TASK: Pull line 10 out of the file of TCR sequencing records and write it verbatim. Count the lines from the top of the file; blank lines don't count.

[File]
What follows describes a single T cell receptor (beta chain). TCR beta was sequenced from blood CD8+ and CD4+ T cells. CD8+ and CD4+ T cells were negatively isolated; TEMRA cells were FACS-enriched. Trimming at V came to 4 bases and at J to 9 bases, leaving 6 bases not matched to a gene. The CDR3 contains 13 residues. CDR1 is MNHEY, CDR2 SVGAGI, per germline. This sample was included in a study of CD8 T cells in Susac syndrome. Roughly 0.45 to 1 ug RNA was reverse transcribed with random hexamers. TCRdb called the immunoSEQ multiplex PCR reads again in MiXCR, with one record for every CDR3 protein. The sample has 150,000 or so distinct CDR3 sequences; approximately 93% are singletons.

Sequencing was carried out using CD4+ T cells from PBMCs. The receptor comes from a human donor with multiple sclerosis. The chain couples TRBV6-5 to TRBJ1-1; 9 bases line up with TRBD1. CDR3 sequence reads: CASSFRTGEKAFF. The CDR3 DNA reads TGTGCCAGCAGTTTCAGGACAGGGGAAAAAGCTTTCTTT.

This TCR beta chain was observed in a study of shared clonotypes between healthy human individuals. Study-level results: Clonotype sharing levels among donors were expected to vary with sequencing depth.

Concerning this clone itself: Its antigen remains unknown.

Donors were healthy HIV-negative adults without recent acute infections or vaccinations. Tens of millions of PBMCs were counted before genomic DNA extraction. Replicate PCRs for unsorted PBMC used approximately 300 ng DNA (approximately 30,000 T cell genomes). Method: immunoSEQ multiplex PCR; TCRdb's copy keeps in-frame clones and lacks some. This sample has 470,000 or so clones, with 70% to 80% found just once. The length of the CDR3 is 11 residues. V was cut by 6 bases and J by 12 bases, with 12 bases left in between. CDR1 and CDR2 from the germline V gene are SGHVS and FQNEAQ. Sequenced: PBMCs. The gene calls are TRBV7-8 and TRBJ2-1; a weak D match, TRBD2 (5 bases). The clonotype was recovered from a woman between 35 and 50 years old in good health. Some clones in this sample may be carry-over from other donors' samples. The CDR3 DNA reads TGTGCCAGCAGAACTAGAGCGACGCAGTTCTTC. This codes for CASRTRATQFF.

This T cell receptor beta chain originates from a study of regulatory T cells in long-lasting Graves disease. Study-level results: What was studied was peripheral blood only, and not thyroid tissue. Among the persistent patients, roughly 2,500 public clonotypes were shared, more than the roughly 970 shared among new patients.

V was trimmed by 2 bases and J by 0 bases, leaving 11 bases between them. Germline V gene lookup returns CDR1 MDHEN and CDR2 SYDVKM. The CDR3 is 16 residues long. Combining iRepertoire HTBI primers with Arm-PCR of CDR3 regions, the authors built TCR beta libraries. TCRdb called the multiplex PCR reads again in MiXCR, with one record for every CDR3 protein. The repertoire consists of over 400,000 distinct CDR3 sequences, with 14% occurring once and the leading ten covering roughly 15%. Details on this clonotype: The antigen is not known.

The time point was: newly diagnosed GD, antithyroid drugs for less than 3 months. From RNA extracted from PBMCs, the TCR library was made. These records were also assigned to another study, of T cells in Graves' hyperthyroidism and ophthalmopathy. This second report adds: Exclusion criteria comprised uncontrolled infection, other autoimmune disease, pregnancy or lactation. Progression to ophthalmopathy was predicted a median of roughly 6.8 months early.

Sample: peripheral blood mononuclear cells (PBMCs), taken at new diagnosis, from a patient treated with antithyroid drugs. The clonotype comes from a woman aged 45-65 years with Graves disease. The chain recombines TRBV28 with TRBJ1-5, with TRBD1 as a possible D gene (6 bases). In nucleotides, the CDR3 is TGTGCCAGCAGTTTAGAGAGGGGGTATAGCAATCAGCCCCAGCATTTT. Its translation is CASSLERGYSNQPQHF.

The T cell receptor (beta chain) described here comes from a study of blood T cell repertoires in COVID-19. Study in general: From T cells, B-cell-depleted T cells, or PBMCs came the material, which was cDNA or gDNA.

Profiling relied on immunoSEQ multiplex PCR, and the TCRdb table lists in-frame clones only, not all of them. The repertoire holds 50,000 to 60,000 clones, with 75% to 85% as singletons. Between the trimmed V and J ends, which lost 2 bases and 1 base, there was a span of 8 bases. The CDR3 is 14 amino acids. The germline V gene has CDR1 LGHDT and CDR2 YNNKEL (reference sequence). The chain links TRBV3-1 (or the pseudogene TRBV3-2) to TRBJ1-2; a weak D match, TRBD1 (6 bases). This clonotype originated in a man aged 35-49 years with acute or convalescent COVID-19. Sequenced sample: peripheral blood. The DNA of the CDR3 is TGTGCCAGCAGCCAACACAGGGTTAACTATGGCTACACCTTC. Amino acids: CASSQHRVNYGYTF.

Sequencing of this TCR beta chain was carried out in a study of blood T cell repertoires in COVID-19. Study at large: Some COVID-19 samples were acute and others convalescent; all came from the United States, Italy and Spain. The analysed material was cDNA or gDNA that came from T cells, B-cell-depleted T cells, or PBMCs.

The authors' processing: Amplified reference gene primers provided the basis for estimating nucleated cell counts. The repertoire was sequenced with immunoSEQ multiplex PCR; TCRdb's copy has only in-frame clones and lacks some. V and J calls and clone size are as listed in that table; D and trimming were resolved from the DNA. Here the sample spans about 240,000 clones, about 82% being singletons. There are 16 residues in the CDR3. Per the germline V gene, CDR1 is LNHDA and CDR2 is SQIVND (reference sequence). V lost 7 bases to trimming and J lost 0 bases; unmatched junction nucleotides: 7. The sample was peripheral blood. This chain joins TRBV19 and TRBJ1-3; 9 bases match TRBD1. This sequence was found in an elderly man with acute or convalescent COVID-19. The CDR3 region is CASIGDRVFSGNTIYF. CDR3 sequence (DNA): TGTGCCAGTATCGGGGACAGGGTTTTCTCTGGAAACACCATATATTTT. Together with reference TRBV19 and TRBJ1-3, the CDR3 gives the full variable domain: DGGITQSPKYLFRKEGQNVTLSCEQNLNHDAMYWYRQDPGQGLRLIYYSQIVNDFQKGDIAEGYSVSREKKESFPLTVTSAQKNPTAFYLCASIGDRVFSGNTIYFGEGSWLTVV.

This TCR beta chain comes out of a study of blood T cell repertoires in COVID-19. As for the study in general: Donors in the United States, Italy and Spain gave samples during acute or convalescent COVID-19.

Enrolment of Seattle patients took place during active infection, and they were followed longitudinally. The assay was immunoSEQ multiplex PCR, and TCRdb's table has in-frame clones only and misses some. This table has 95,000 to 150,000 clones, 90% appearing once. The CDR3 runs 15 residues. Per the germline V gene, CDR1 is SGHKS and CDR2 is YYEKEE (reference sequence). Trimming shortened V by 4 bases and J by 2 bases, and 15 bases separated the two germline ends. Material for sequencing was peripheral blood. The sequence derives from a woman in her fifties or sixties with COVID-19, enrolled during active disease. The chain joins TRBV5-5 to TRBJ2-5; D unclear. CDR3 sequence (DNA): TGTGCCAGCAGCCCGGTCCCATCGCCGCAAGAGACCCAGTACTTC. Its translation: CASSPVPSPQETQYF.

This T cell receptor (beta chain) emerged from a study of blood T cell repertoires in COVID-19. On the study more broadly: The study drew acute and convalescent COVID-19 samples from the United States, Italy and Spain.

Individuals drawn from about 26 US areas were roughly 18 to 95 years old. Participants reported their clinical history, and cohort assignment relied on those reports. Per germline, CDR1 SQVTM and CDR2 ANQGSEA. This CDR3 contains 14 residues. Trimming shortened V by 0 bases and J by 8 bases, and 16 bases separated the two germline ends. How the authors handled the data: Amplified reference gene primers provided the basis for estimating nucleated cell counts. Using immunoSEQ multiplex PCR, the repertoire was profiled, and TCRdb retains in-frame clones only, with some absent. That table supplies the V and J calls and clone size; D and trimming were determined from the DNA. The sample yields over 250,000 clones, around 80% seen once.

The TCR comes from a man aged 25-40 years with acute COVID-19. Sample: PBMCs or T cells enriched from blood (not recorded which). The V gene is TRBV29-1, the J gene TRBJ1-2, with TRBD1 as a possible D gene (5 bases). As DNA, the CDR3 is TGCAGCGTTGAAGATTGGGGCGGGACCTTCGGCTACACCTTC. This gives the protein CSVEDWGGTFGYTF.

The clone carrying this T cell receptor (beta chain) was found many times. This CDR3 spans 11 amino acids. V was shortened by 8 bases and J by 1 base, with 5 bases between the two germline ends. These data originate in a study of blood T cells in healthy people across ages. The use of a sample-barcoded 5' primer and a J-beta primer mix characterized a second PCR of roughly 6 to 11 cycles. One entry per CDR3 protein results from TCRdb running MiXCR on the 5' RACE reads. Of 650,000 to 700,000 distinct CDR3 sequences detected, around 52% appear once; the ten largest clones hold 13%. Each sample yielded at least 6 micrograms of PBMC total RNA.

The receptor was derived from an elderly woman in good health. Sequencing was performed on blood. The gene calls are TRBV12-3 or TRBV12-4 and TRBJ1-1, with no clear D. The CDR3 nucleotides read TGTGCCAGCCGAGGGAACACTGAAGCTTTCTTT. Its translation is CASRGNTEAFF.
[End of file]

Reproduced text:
The T cell receptor (beta chain) described here comes from a study of blood T cell repertoires in COVID-19. Study in general: From T cells, B-cell-depleted T cells, or PBMCs came the material, which was cDNA or gDNA.